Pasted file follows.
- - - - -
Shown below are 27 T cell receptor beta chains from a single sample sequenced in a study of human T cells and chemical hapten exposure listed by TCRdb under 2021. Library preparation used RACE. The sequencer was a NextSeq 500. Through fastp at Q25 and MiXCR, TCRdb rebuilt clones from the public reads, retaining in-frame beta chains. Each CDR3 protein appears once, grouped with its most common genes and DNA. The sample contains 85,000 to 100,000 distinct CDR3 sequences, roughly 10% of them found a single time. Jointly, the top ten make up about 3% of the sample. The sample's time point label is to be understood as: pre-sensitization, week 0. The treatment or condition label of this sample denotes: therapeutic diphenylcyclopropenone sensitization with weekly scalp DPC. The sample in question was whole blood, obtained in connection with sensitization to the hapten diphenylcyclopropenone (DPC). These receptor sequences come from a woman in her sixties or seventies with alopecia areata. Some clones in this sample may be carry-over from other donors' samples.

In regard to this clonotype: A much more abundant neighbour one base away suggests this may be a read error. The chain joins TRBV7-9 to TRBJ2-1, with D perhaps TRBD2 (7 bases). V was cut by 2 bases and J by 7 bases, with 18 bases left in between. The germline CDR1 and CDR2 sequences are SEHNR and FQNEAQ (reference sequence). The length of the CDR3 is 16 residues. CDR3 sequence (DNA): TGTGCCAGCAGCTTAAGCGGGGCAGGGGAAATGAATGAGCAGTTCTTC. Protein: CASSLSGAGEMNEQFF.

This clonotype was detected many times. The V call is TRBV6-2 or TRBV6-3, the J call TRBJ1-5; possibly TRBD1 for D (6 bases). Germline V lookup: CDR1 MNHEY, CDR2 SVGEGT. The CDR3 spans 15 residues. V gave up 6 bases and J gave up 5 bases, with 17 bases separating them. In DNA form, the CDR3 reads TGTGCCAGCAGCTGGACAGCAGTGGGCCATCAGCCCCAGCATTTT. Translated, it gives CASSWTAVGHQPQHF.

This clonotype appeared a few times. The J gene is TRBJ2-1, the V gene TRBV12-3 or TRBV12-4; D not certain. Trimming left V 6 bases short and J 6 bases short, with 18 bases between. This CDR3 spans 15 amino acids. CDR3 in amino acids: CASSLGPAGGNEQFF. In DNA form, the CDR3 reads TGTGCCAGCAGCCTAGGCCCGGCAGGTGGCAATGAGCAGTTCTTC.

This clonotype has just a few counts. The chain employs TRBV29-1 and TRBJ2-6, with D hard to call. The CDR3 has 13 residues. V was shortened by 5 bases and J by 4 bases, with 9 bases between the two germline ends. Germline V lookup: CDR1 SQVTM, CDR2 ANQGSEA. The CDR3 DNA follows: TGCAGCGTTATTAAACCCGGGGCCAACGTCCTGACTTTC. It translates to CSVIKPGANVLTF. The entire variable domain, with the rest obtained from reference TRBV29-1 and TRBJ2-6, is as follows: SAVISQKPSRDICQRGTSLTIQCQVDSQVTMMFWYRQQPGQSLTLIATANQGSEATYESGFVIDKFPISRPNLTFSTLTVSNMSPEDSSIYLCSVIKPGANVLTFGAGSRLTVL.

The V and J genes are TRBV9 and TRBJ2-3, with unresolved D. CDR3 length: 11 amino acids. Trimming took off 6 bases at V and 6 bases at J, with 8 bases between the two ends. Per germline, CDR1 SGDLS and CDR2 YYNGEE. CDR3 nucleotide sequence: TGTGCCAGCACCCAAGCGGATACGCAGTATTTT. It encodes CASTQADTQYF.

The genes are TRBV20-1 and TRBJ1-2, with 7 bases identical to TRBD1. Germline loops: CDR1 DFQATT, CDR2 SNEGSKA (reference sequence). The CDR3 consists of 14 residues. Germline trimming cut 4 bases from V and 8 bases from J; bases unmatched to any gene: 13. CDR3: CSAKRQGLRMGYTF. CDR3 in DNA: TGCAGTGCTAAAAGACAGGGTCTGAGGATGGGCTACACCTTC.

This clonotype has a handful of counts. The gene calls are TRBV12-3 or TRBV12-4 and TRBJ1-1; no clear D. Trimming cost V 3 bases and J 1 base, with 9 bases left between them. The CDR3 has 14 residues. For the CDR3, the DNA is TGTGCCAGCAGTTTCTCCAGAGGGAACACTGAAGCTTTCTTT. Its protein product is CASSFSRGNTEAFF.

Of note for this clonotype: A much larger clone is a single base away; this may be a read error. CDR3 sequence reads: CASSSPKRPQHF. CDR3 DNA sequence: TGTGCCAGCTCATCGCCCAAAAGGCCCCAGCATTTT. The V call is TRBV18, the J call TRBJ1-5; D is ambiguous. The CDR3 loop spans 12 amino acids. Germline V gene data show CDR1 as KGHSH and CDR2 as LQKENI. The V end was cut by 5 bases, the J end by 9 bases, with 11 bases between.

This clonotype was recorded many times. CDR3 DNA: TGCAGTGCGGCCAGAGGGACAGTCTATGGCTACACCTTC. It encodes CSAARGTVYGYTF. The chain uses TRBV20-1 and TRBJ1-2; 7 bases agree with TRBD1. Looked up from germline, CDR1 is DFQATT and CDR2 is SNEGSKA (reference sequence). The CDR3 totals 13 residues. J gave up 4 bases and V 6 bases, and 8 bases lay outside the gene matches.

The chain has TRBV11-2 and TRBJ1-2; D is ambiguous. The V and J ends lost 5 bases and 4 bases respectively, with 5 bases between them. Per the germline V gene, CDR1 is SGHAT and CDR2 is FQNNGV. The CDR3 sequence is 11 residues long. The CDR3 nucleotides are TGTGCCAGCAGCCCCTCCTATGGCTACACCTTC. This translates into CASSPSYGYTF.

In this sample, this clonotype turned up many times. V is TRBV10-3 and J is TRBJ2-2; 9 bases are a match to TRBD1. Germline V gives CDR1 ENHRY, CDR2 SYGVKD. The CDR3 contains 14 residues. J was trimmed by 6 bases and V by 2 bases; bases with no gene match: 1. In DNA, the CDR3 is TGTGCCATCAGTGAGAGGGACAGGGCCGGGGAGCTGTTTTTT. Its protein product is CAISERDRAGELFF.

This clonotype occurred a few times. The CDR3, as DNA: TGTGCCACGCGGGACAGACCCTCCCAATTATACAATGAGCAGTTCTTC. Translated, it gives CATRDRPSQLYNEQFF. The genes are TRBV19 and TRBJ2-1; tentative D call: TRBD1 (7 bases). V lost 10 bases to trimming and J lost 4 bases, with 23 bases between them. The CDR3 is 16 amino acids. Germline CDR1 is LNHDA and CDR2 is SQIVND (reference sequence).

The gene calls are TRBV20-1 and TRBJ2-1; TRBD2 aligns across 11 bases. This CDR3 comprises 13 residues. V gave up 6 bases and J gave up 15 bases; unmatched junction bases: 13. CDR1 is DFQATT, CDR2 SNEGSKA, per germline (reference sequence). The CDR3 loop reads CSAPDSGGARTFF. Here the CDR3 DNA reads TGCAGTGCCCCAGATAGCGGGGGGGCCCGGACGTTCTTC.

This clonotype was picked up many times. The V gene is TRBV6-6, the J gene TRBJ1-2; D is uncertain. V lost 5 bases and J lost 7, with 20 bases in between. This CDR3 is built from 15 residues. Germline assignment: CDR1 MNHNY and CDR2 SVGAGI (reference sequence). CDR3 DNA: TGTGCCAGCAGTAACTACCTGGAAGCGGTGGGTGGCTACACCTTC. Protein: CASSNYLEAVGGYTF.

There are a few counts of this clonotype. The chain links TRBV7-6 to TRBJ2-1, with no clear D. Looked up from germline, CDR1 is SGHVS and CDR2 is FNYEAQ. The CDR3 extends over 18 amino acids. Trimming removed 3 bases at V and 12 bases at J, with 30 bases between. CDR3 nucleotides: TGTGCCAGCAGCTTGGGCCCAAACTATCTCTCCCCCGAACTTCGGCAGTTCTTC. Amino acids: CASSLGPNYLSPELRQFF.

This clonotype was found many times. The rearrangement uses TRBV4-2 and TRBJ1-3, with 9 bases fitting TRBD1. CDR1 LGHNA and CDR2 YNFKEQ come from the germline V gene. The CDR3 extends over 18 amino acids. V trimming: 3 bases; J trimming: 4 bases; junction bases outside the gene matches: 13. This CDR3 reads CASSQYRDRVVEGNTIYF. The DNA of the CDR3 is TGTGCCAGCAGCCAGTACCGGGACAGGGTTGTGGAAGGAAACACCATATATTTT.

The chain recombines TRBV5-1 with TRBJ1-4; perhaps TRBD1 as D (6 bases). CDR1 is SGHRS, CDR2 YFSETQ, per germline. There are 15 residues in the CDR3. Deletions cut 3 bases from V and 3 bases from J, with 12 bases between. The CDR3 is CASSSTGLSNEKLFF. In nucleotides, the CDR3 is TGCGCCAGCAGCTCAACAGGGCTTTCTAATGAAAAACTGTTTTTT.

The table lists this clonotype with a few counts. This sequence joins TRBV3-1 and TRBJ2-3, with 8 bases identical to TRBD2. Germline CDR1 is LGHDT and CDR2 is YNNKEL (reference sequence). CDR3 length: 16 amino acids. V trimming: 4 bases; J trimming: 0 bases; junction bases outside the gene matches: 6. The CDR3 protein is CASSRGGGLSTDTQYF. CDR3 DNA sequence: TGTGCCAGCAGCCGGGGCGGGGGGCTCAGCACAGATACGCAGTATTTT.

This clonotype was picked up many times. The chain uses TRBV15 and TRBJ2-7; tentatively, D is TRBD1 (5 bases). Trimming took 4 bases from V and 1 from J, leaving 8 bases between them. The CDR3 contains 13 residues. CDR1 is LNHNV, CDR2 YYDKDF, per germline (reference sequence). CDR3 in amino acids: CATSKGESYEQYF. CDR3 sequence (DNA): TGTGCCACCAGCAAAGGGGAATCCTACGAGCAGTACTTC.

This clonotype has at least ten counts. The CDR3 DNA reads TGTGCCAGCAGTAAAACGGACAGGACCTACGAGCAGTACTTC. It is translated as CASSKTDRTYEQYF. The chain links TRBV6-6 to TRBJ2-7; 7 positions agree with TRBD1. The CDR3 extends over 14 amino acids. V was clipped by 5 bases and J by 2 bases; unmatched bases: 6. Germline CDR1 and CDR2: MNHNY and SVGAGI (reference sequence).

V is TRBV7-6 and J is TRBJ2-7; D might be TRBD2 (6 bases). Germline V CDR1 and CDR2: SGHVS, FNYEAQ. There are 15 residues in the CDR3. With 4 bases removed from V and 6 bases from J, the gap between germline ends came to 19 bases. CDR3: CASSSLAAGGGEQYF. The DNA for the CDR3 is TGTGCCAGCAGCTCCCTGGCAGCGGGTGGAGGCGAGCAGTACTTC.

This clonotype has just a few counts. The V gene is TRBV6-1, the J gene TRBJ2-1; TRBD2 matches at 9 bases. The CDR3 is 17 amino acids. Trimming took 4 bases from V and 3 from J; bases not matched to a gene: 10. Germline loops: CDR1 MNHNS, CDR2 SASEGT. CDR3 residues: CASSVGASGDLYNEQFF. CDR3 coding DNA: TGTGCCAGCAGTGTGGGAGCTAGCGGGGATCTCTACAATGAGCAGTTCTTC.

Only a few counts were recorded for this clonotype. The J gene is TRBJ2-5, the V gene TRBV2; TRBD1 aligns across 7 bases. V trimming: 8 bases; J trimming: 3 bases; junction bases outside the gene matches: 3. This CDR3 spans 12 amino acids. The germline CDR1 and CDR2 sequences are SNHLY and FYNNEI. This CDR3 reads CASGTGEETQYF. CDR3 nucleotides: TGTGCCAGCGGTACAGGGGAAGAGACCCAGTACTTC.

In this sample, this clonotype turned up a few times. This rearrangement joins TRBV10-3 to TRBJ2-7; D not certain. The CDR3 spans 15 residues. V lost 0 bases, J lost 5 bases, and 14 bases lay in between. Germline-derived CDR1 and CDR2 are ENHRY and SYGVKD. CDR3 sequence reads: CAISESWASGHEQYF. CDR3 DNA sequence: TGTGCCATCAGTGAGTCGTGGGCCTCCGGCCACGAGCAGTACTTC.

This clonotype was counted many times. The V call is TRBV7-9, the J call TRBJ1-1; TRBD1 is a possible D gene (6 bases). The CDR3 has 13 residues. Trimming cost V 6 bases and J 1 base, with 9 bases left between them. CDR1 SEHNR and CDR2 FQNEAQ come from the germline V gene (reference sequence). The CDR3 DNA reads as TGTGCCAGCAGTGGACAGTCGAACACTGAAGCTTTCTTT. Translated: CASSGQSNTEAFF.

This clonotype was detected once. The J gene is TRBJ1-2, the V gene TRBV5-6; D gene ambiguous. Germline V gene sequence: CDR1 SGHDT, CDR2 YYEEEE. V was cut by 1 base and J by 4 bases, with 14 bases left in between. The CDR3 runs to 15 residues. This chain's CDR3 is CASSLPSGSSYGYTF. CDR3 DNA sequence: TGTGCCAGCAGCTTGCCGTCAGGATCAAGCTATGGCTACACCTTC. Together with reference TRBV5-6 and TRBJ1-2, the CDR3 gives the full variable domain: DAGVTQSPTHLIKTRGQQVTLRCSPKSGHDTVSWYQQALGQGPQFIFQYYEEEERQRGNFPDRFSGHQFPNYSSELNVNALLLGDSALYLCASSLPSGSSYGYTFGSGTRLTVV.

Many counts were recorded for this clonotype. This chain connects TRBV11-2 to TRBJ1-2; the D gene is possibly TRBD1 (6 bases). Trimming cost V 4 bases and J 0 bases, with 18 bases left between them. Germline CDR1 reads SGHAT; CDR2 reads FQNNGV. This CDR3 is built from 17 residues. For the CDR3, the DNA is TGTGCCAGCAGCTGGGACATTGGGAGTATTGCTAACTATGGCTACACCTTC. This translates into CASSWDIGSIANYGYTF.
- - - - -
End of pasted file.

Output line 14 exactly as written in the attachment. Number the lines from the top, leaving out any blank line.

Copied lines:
The gene calls are TRBV20-1 and TRBJ2-1; TRBD2 aligns across 11 bases. This CDR3 comprises 13 residues. V gave up 6 bases and J gave up 15 bases; unmatched junction bases: 13. CDR1 is DFQATT, CDR2 SNEGSKA, per germline (reference sequence). The CDR3 loop reads CSAPDSGGARTFF. Here the CDR3 DNA reads TGCAGTGCCCCAGATAGCGGGGGGGCCCGGACGTTCTTC.